In practice, this means that trying to maintain a constant mechanical performance while climbing hills would be a ridiculous step approach. If you move at a speed of 200 mechanical watts, an efficiency of 60 percent means that you burn 333 metabolic watts. Once you increase 10 percent, you now need 400 metabolic watts to maintain the same 200 mechanical watts. They work about 20 percent heavier, although the counter shows that their mechanical performance is constant! In this sense, I do not understand how one of the few companies that offer performance meters or applications can claim that mechanical performance itself is a useful metric.
What Runners Really Want
This is a reality that Strade officially acknowledges. Your device displays the readings that look like the mechanical power, calculates the fret acceleration sensors, gyroscopes, barometers, Probe wind and other sensors in FT capsule. But the algorithm is clearly designed to maintain a constant connection between the number on the screen and its metabolic power. In the example above, if you support 200 watts on a Stryd device, you actually produce 166 mechanical watts, which is equivalent to 333 metabolic watts. Maintaining a constant performance on a stryd is equivalent to maintaining a constant metabolic performance and changing mechanical performance.
In the White Paper, Snyder and her colleagues introduce a finer terminology. What Stride actually wants to deliver, they explain, is a measure of current metabolic demand and not metabolic performance.
In comparison, one of the most important problems with heart rate is that it does not immediately respond to changes in metabolic demand. When you start to climb a hill, your muscles immediately start to consume more energy, but your heart rate increases more slowly as the body’s control systems respond to the change. This means that your muscles temporarily do not get enough oxygen to meet your aerobic energy needs, so you fill the gap with anaerobic energy. If you run up the hill and try to keep your heart rate constant, run the first section and slow down only when your delayed pulse finally meets the new requirements.
Even in a trendy laboratory that measures your metabolic performance with a VO2 device, you will encounter the same problem. Your oxygen intake does not immediately respond to changes such as a steep hill. So Stryd is trying to work better than a VO2 machine: it estimates how much metabolic energy your muscles consume in real time (metabolic need), rather than how much energy your aerobic system provides, including both aerobic and anaerobic energy contribution. In this sense, Stride does not only mimic what you could do in the laboratory; it does something new and unusual-and if you believe the data, it’s better.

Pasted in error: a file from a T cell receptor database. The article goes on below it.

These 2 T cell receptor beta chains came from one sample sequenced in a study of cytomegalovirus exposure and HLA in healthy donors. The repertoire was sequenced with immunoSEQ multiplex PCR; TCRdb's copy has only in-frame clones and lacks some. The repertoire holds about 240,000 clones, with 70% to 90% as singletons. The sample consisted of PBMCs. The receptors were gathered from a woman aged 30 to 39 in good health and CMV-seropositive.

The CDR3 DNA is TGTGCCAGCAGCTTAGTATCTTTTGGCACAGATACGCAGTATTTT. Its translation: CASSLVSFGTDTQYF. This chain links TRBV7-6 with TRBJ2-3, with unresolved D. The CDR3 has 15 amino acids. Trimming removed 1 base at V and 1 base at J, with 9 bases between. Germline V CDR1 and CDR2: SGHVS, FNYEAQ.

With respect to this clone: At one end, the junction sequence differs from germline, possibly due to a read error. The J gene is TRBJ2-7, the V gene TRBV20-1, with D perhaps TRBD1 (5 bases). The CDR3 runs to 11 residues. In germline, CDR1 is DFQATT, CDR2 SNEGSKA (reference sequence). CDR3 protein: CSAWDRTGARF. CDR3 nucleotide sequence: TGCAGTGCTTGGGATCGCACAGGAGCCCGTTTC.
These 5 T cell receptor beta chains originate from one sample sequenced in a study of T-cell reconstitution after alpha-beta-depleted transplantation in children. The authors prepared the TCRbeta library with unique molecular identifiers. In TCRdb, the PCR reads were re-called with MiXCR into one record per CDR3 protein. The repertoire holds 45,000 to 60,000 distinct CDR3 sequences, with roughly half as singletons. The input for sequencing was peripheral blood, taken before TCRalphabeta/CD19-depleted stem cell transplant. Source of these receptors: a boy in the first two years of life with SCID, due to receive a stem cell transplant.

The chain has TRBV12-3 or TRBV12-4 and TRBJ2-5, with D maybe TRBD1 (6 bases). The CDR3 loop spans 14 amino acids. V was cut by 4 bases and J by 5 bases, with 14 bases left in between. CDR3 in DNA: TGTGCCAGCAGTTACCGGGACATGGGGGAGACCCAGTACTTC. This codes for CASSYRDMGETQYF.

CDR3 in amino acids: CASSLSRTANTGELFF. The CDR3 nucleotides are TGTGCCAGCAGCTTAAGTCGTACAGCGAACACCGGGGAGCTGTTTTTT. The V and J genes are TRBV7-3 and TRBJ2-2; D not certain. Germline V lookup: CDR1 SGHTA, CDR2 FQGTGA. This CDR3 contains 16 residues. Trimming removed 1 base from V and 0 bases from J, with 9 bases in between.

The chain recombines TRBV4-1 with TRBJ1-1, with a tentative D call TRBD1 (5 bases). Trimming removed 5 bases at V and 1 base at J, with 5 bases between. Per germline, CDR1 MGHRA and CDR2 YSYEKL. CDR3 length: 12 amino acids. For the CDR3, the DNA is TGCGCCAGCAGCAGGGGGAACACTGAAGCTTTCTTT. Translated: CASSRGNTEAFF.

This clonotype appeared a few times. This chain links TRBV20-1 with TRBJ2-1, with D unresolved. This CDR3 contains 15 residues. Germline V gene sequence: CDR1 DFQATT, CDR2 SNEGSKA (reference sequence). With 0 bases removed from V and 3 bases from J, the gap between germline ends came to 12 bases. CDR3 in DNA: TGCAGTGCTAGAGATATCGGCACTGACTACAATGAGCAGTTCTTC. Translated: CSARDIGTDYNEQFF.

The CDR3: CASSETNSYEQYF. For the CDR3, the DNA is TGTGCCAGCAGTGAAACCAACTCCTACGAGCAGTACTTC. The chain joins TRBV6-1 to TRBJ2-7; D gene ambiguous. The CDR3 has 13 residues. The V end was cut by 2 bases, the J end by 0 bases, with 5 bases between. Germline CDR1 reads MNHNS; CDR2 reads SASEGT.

This opens up some fascinating possibilities, even beyond the ability to trust the power to kick as you climb the hill. Earlier this month, I wrote an article about an incessant controversy over what we mean by the term “threshold.””The conclusion was that the most relevant threshold definition for endurance athletes is a so-called critical force, which outlines the boundary between metabolically resistant and unstable efforts. Critical performance is a surprisingly accurate performance predictor in endurance races: the best athletes, for example, tend to run marathons at about 96% of critical performance.
You do not necessarily need a power meter to determine your critical threshold. The study, published earlier this year, used Strava training data to evaluate the critical speed—that is, the speed that corresponds to the critical performance under normal conditions—for 25,000 runners. But “under normal conditions” – that’s the catch. This approach works best when all the training data is collected on windless days on a smooth, smooth road and your race destination takes place under the same conditions. If these conditions are not met (and in fact are never met), then they prefer a metric that makes adjustments to things like wind, surface, and gradient. Stryd does this and automatically evaluates the critical performance for you based on your training data.
What’s on the screen
That really leaves a question unanswered. The number on the Stride screen is not really a mechanical force. There is also no metabolic demand, although it is proportional to it. So does it have an internal meaning, except as an intermediary for metabolic demand? Snyder and I discussed this several times, and each time she had to consult with Stride’s team to avoid disclosing confidential information.
The closest I came to what I suspect is the real answer: “The scaling factor used is clearly not arbitrary. It was selected to ensure consistency between the output power values in different activities.”I read it as a desire to have a power meter with a number that makes sense for cyclists who already have a strong intuition about how much power they can expect to get through an hour, for example. If you were to sell a device that only shows metabolic watts, it would create all sorts of cognitive dissonances for people who knew they could endure 250 watts during an hour of cycling, but suddenly tried to endure 1000 watts during an hour of running.
I don’t necessarily think the Stryd team was sitting and having this conversation when they designed the device. As an article from 2015 shows, which I mentioned above, you have found things out in the course of things. The number on the screen probably really corresponds to a certain part of the mechanical performance, which is calculated in a certain way under certain conditions. It takes some courage to essentially tell the company, ” Forget the number. The number does not matter. What is important is what it represents.”But I think it’s the right choice.